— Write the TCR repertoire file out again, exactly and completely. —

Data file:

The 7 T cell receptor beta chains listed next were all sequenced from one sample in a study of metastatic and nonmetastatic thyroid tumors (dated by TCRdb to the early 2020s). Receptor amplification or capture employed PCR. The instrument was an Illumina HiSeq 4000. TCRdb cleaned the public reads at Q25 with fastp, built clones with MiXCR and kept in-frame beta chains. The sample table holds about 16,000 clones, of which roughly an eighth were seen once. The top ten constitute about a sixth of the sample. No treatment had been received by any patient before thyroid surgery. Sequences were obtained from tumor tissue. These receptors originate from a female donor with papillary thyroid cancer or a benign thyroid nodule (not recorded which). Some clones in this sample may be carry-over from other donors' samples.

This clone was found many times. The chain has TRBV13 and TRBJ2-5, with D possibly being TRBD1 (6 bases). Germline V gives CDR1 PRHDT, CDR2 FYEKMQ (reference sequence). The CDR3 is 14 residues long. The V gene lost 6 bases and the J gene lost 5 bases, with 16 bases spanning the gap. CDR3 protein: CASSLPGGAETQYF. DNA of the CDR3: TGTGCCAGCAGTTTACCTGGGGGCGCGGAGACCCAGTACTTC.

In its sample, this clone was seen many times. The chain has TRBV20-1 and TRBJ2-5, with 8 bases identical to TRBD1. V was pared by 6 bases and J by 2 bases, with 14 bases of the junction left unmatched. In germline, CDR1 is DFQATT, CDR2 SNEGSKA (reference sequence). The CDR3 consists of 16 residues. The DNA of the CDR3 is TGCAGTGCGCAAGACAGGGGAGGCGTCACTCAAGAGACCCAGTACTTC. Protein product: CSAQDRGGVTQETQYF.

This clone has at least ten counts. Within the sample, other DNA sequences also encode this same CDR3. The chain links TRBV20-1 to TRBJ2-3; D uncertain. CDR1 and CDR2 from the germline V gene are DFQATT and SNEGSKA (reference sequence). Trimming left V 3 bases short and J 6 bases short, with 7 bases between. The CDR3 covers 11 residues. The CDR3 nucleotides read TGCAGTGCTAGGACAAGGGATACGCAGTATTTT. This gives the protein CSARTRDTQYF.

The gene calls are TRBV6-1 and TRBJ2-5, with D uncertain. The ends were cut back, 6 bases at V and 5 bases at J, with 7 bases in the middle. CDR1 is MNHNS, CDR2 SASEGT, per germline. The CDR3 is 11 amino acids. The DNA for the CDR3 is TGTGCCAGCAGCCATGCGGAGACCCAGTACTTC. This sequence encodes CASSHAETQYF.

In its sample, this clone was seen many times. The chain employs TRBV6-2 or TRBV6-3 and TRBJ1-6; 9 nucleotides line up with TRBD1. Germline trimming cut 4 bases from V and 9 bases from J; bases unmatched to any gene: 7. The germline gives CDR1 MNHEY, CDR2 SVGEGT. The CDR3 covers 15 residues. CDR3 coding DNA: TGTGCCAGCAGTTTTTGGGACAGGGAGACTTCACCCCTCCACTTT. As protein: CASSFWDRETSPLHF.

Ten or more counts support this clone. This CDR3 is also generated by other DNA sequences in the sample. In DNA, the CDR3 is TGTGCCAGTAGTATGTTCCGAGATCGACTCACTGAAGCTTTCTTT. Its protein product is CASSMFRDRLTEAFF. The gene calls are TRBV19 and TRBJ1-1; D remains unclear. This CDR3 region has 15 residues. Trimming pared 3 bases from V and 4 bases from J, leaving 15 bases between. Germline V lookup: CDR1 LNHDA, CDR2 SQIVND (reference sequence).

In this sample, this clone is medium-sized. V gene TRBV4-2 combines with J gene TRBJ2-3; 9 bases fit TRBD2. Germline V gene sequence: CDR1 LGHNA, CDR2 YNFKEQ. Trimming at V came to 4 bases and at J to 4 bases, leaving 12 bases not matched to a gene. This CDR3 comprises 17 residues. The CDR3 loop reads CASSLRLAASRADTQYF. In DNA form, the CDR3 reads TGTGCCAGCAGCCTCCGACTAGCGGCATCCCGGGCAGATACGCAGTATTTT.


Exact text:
The 7 T cell receptor beta chains listed next were all sequenced from one sample in a study of metastatic and nonmetastatic thyroid tumors (dated by TCRdb to the early 2020s). Receptor amplification or capture employed PCR. The instrument was an Illumina HiSeq 4000. TCRdb cleaned the public reads at Q25 with fastp, built clones with MiXCR and kept in-frame beta chains. The sample table holds about 16,000 clones, of which roughly an eighth were seen once. The top ten constitute about a sixth of the sample. No treatment had been received by any patient before thyroid surgery. Sequences were obtained from tumor tissue. These receptors originate from a female donor with papillary thyroid cancer or a benign thyroid nodule (not recorded which). Some clones in this sample may be carry-over from other donors' samples.

This clone was found many times. The chain has TRBV13 and TRBJ2-5, with D possibly being TRBD1 (6 bases). Germline V gives CDR1 PRHDT, CDR2 FYEKMQ (reference sequence). The CDR3 is 14 residues long. The V gene lost 6 bases and the J gene lost 5 bases, with 16 bases spanning the gap. CDR3 protein: CASSLPGGAETQYF. DNA of the CDR3: TGTGCCAGCAGTTTACCTGGGGGCGCGGAGACCCAGTACTTC.

In its sample, this clone was seen many times. The chain has TRBV20-1 and TRBJ2-5, with 8 bases identical to TRBD1. V was pared by 6 bases and J by 2 bases, with 14 bases of the junction left unmatched. In germline, CDR1 is DFQATT, CDR2 SNEGSKA (reference sequence). The CDR3 consists of 16 residues. The DNA of the CDR3 is TGCAGTGCGCAAGACAGGGGAGGCGTCACTCAAGAGACCCAGTACTTC. Protein product: CSAQDRGGVTQETQYF.

This clone has at least ten counts. Within the sample, other DNA sequences also encode this same CDR3. The chain links TRBV20-1 to TRBJ2-3; D uncertain. CDR1 and CDR2 from the germline V gene are DFQATT and SNEGSKA (reference sequence). Trimming left V 3 bases short and J 6 bases short, with 7 bases between. The CDR3 covers 11 residues. The CDR3 nucleotides read TGCAGTGCTAGGACAAGGGATACGCAGTATTTT. This gives the protein CSARTRDTQYF.

The gene calls are TRBV6-1 and TRBJ2-5, with D uncertain. The ends were cut back, 6 bases at V and 5 bases at J, with 7 bases in the middle. CDR1 is MNHNS, CDR2 SASEGT, per germline. The CDR3 is 11 amino acids. The DNA for the CDR3 is TGTGCCAGCAGCCATGCGGAGACCCAGTACTTC. This sequence encodes CASSHAETQYF.

In its sample, this clone was seen many times. The chain employs TRBV6-2 or TRBV6-3 and TRBJ1-6; 9 nucleotides line up with TRBD1. Germline trimming cut 4 bases from V and 9 bases from J; bases unmatched to any gene: 7. The germline gives CDR1 MNHEY, CDR2 SVGEGT. The CDR3 covers 15 residues. CDR3 coding DNA: TGTGCCAGCAGTTTTTGGGACAGGGAGACTTCACCCCTCCACTTT. As protein: CASSFWDRETSPLHF.

Ten or more counts support this clone. This CDR3 is also generated by other DNA sequences in the sample. In DNA, the CDR3 is TGTGCCAGTAGTATGTTCCGAGATCGACTCACTGAAGCTTTCTTT. Its protein product is CASSMFRDRLTEAFF. The gene calls are TRBV19 and TRBJ1-1; D remains unclear. This CDR3 region has 15 residues. Trimming pared 3 bases from V and 4 bases from J, leaving 15 bases between. Germline V lookup: CDR1 LNHDA, CDR2 SQIVND (reference sequence).

In this sample, this clone is medium-sized. V gene TRBV4-2 combines with J gene TRBJ2-3; 9 bases fit TRBD2. Germline V gene sequence: CDR1 LGHNA, CDR2 YNFKEQ. Trimming at V came to 4 bases and at J to 4 bases, leaving 12 bases not matched to a gene. This CDR3 comprises 17 residues. The CDR3 loop reads CASSLRLAASRADTQYF. In DNA form, the CDR3 reads TGTGCCAGCAGCCTCCGACTAGCGGCATCCCGGGCAGATACGCAGTATTTT.